At 8.3 inches, the display feels much more expansive without the overall form factor getting any bigger and the resolution is the sharpest of any iPad to date, including the iPad Pro. There's also support for Apple Pencil 2 for sketching or handwriting on the new display.
The A15 Bionic that powers it packs a six-core CPU, five-core GPU, and 16-core Neural Engine onto a single die. According to Apple, it delivers a 40% jump in performance and 60% graphics boost over the previous-gen iPad mini.
The cameras got a significant bump, especially the FaceTime camera which also benefits from Center Stage that debuted in the Pro line. With USB-C, you can connect to a whole host of USB-C accessories and enjoy data transfer speeds of up to 5Gbps making it a terrific portable all-rounder.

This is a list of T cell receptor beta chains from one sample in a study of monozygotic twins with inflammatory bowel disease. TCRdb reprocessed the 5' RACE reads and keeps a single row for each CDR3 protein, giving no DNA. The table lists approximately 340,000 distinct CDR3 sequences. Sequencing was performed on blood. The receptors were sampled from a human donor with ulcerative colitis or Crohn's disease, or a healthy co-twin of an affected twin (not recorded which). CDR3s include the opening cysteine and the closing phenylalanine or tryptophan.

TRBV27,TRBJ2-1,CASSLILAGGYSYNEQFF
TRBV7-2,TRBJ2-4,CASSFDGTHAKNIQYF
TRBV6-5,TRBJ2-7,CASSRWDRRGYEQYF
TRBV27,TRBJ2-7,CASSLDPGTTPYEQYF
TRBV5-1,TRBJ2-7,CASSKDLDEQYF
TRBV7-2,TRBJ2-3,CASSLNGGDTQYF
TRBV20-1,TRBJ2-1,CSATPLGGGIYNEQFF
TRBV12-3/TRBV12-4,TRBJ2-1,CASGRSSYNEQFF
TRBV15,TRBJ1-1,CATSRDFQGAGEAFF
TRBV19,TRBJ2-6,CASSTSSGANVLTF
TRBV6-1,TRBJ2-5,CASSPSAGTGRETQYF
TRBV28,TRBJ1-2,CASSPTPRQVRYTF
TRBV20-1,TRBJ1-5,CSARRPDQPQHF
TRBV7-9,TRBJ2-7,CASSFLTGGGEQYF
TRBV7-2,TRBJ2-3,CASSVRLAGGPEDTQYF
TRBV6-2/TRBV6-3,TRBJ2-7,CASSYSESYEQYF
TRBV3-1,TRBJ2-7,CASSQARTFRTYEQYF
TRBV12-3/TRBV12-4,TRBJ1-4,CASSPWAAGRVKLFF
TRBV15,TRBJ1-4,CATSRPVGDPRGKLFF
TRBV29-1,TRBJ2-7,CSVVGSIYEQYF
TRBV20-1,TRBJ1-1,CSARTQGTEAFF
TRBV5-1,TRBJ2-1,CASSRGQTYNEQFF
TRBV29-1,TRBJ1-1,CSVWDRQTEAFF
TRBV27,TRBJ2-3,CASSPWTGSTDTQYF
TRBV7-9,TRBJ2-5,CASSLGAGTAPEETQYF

Where the fifth-gen served to bring the iPad mini up to modern standards in 2019, the iPad mini 6's job is to ensure the diminutive tablet stays relevant into the future far beyond 2021. Not only does it look like a current Apple tablet but its specs are on par with Apple's latest iPhone 13 models in many respects, and exceeds it in some areas. If the mini is to go without an update for another couple of years (or longer), this device will still serve you well in the years to come.
Here at iMore, we've postulated whether the iPad mini 6 is now the perfect gaming device or if it is the device best suited to reading digital books since it's so lightweight and easy to hold for hours straight. The truth is, it can do basically anything a larger iPad can do but in a mini form factor, making it the best portable iPad ever.